Samuel L. Coffin’14 is a history concentrator in Mather House.
Run Toward Life
Every year, President Faust stands before the senior class and, in a fit of inspirational rhetoric, urges them to move boldly from Harvard Yard to lives not just of success, but also of commitment, decency, and courage.
Her Baccalaureate Address this May was widely shared across and beyond the wider Harvard community. To her, the existential questions, the big decisions, are the stuff of life. We are, in her view, defined by our nobility of purpose, our grace, our willingness to act. “What do we owe to one another? How should we live?” She implored the seniors, assembled in the aftermath of the Boston Bombings, to “immunize [yourselves] against an excess of scepticism...run toward life.”
President Faust once again showed herself a master observer, excising the competing pressures of material success and allegiance to a higher sense of duty that all Harvard students face. Yet her recent statement on divestment was high on rhetoric and low on courage, flagrantly embracing the very scepticism that she so often condemns.
Her letter is considerate and extensive; it demonstrates, at the very least, her willingness to evaluate divestment. At its core, however, stands a glaring flaw. She claims that we should “be very wary of steps… that would appear to position the University as a political actor rather than an academic institution.” She writes that “the endowment is a resource, not an instrument to impel social or political change.”
Yet the endowment is the resource that propels this university. Harvard is not the sum of its buildings and its investments; it’s a community of people, of ideas. Every year, President Faust charts a transformation—students who arrive at Harvard endowed with intelligence and talent are awakened, emboldened, and driven towards truth while “improvising in the face of uncertainty.”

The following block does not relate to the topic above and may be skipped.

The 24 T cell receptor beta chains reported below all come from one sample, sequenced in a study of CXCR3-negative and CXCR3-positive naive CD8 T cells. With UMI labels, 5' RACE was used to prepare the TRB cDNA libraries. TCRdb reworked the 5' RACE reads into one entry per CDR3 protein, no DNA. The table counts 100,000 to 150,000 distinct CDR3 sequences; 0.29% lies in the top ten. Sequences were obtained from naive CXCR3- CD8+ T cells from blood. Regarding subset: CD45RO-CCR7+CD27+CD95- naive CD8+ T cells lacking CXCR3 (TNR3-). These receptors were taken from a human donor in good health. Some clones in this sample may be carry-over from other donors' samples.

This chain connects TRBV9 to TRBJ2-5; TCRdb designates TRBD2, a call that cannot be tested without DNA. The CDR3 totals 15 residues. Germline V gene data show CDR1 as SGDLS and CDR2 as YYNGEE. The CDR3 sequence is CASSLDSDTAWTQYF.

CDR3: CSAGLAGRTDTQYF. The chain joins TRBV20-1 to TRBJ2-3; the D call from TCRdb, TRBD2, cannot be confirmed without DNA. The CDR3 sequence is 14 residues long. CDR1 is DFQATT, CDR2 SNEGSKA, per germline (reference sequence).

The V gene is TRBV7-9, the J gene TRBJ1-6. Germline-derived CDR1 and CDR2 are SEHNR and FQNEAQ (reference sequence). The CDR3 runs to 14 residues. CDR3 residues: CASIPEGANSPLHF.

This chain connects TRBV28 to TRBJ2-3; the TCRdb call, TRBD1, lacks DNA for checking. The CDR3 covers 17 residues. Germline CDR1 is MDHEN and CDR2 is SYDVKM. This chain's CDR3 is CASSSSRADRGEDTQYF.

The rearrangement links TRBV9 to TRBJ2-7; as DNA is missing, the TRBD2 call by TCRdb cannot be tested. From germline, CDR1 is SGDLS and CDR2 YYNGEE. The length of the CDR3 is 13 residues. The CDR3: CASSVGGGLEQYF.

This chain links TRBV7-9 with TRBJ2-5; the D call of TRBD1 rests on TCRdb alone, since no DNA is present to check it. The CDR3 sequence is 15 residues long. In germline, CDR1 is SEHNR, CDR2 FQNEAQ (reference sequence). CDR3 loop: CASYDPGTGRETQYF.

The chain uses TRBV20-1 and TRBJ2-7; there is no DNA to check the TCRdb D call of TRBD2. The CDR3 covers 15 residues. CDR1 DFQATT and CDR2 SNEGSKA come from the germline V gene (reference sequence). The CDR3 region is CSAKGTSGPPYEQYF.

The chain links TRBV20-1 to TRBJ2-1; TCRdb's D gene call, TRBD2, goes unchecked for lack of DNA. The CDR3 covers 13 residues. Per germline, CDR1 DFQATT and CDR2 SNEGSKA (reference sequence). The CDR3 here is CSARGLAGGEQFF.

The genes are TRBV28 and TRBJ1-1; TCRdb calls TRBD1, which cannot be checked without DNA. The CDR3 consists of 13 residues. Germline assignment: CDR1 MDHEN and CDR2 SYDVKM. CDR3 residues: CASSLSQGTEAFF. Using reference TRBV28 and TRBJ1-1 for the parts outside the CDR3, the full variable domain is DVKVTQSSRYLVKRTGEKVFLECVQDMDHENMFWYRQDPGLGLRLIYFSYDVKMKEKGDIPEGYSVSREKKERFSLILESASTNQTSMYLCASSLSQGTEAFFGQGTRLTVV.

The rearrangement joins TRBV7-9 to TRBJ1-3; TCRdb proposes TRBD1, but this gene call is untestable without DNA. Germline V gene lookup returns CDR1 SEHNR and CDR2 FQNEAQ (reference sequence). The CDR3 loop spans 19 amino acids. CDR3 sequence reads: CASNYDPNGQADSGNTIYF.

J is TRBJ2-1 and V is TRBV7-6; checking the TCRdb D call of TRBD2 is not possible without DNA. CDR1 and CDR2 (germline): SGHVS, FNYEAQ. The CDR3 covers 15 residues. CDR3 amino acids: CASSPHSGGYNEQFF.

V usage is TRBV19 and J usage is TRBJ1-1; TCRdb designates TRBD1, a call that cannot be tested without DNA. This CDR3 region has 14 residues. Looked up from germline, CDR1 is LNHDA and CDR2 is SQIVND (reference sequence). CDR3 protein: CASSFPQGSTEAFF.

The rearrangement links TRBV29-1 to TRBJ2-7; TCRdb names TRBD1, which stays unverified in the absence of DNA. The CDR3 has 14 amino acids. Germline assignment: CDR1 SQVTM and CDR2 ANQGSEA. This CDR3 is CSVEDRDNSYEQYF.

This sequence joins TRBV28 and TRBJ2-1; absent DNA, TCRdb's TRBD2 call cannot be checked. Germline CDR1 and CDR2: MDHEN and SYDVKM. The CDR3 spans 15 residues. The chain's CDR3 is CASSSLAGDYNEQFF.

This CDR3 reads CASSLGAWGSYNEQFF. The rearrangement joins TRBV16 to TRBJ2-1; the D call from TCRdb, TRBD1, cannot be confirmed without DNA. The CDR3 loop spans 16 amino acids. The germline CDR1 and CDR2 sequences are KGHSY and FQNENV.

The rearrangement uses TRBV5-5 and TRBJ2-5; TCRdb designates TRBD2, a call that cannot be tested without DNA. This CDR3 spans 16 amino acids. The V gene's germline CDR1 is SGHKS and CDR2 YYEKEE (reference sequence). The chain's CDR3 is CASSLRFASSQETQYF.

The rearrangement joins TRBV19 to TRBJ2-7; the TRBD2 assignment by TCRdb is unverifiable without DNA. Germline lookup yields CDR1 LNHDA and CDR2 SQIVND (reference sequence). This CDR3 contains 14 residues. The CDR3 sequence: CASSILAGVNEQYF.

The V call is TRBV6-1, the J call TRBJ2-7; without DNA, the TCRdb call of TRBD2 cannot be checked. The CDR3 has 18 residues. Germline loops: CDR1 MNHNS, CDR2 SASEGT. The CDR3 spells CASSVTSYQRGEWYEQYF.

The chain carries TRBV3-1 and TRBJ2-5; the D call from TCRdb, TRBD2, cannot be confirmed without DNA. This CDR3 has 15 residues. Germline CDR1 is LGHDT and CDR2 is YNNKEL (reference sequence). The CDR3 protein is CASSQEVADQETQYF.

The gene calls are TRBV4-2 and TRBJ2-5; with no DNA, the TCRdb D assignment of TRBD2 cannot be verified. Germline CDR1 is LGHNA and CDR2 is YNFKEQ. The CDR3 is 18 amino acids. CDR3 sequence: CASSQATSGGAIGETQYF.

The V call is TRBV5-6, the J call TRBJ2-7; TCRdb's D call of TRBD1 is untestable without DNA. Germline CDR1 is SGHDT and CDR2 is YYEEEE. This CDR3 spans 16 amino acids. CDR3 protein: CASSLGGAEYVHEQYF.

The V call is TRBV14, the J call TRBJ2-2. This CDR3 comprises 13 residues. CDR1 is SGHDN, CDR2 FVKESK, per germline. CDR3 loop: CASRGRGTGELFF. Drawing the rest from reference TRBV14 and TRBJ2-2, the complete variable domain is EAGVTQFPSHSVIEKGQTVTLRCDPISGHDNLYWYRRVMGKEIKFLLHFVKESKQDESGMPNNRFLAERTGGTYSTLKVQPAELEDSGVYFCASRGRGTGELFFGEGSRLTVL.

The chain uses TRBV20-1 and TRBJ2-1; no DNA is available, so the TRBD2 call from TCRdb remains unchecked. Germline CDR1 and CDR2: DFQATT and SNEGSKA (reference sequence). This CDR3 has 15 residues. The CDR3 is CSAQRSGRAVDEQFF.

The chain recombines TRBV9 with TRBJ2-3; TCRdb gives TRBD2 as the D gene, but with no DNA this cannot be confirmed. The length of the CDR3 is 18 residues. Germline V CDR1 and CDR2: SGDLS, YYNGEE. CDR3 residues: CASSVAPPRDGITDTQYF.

The threats to our planet are becoming increasingly certain, the path ever clearer. If the act of grace that is a Harvard education impels its students toward social or political change, how can President Faust deny her institution the very same purpose?
Daniel Z. Wilson ’14 is a history of science concentrator in Currier House. He is a former chair of the Harvard Environmental Action Committee.
Why Divest Isn’t Hypocritical
Among the most common arguments against “Divest” that you’ll encounter is that the movement’s goal is hypocritical. We rely on fossil fuels for our lights, our cars, and our heat, claim the detractors, so to pull the plug on the finance side is simply a confused, self-destructive gesture. This is a seductive argument—one to which I subscribed in the past. Faust even invoked it in her letter to the Harvard community, writing that we cannot jibe our “pervasive dependence” on the fossil fuel industry with financial divestment.
But it’s also a flawed argument in that it assumes the actions of institutions should always mirror those of individuals.
Though many of us care deeply about climate change and know it to be manmade, all of us consume fossil fuels anyways because we lack the funds to do otherwise, and because the alternatives are impractical given the realities of modern infrastructure. In other words, the fossil fuel industry has us at checkmate, and there is nothing substantive that any single one of us can do to resist without extreme personal sacrifice.
When we organize advocacy campaigns through an institution like Harvard, however, we undermine these infrastructural and financial confines. We overcome the capital constraints of the individual, and we exert pressure over the system that has made consumption-based resistance impractical.
Unlike the movement’s opponents, the leaders of Divest Harvard have realized that institutional resistance is a prerequisite to meaningful individual resistance. So, despite the naysayers’ claims, divestment isn’t hypocritical at all, but rather consistent—and pragmatic—to the core.
J. Gram Slattery ’15, a Crimson editorial writer, is a social studies concentrator in Kirkland House.